Juno Now Orbiting Jupiter

Artist illustration of Juno as it approaches Jupiter. NASA
Artist illustration of Juno as it approaches Jupiter. (NASA)

It took a while — almost five years since launch — but the Juno spacecraft is now at Jupiter and orbiting the giant planet. A 35-minute rocket burn to slow Juno down from its record-breaking 130,000 mph entry speed led to a successful insertion into orbit just minutes before midnight, making it another July 4th NASA spectacular.

During its mission, Juno will orbit the planet 37 times, dipping as low as 2,600 miles above the planet’s upper clouds of ammonia and water.  Primary goals of the mission are to determine whether Jupiter has a solid rocky core or is made up of gases all the way through, to learn about its extraordinarily powerful magnetic forces, and to determine better the components of those upper clouds and what might lie beneath them.

The overriding purpose is to better understand how Jupiter — the first planet formed in our solar system — came to be, and consequently how our solar system was formed. Considering that Jupiter contains more matter than the rest of the solar system planets, moons, asteroids and comets combined, it clearly is the place to look to understand the origins of the solar system.

But another goal, and a significant one at that, is to learn about the big gas giant as a way to learn about similar planets orbiting other stars.  Woven into the Juno mission from the beginning was a requirement that the two years of orbiting be designed and operated with distant solar systems and exo-Jupiters in mind.

I had the opportunity to speak with Juno principal investigator Scott Bolton just the day before Juno’s arrival, and he made clear that providing information and insights that will help understand exo-Jupiters is a high priority, indeed.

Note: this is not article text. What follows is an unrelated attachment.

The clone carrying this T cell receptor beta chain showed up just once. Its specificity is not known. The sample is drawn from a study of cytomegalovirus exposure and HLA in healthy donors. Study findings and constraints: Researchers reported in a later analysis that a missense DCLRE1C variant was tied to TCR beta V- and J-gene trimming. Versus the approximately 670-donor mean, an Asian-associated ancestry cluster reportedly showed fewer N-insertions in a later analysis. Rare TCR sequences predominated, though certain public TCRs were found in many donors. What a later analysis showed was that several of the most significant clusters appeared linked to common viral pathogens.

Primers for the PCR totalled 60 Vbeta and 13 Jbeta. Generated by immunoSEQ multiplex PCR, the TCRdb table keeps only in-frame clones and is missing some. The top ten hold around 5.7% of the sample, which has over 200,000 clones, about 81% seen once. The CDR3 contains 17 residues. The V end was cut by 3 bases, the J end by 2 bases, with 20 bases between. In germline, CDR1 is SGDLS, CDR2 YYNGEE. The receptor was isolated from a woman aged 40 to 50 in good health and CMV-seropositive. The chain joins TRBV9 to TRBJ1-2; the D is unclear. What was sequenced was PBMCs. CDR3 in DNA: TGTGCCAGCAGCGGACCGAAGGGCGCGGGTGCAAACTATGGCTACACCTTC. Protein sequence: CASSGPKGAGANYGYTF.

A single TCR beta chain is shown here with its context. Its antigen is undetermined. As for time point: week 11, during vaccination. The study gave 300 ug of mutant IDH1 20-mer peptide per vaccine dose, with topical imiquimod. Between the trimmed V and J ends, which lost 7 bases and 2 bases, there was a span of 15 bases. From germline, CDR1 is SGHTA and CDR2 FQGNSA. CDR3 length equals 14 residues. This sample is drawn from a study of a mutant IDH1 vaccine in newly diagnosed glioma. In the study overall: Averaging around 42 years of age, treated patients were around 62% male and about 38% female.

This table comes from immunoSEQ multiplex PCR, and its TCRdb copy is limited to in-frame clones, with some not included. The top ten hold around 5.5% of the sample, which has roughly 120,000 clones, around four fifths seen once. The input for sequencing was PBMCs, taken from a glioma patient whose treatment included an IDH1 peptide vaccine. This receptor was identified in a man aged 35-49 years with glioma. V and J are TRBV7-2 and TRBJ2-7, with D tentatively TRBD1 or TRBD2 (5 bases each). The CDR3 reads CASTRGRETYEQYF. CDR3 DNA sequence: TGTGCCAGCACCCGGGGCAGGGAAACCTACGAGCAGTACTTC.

Scott Bolton, principal investigator of the Juno mission. (NASA)
Scott Bolton, principal investigator of the Juno mission. (NASA)

“We know that our Jupiter is quite different from many of the other Jupiter-sized planets found, and so there will be differences,” he said.  “But the dynamics we find, the presence of a rocky core or not, the water abundances, the structure of the planet — I think that will all be extremely useful to exoplanet modelers and theorists.”

He also made the intriguing observation that there may well be links between Juno discoveries and the search for Earth-size planets around other stars.

“It may be that finding a system with a Jupiter of a size like ours,  and in  a location {in its solar system} similar to ours, would be a strong signal that there is also an Earth-sized planet in the system.”

Many Worlds carried a column about Juno, Jupiter and exo-Jupiters a few weeks ago, and you can find it here.

But I wanted to also celebrate the spacecraft’s arrival, as well as share more of the conversation with Bolton.

Image of Jupiter and its moons taken during the approach. (NASA)
Image of Jupiter and its moons taken during the approach. (NASA)

First a little more about Juno:  Its body is 11.5 feet tall and 11.5 feet in diameter. But with its three solar panels open, it spans about 66 feet — more than two-thirds of the distance of an NBA basketball court.

The spacecraft will pass as close as 2,900 miles from the upper levels of the Jovian atmosphere during some orbits.  The previous record for spacecraft proximity to Jupiter was 27,000 miles from the atmosphere’s top when Pioneer 11 passed by in 1974.

The only other spacecraft to orbit Jupiter was the Galileo, which arrived in 1995 and was intentionally directed into the planet in 2003.  (NASA is concerned that a spacecraft potentially contaminated with Earthly life could hit Europa or one of the other moons considered possibly habitable, and so the agency ends missions with these death plunges.) While Galileo traveled out from Jupiter to some of its moons, Juno will be all Jupiter all the time.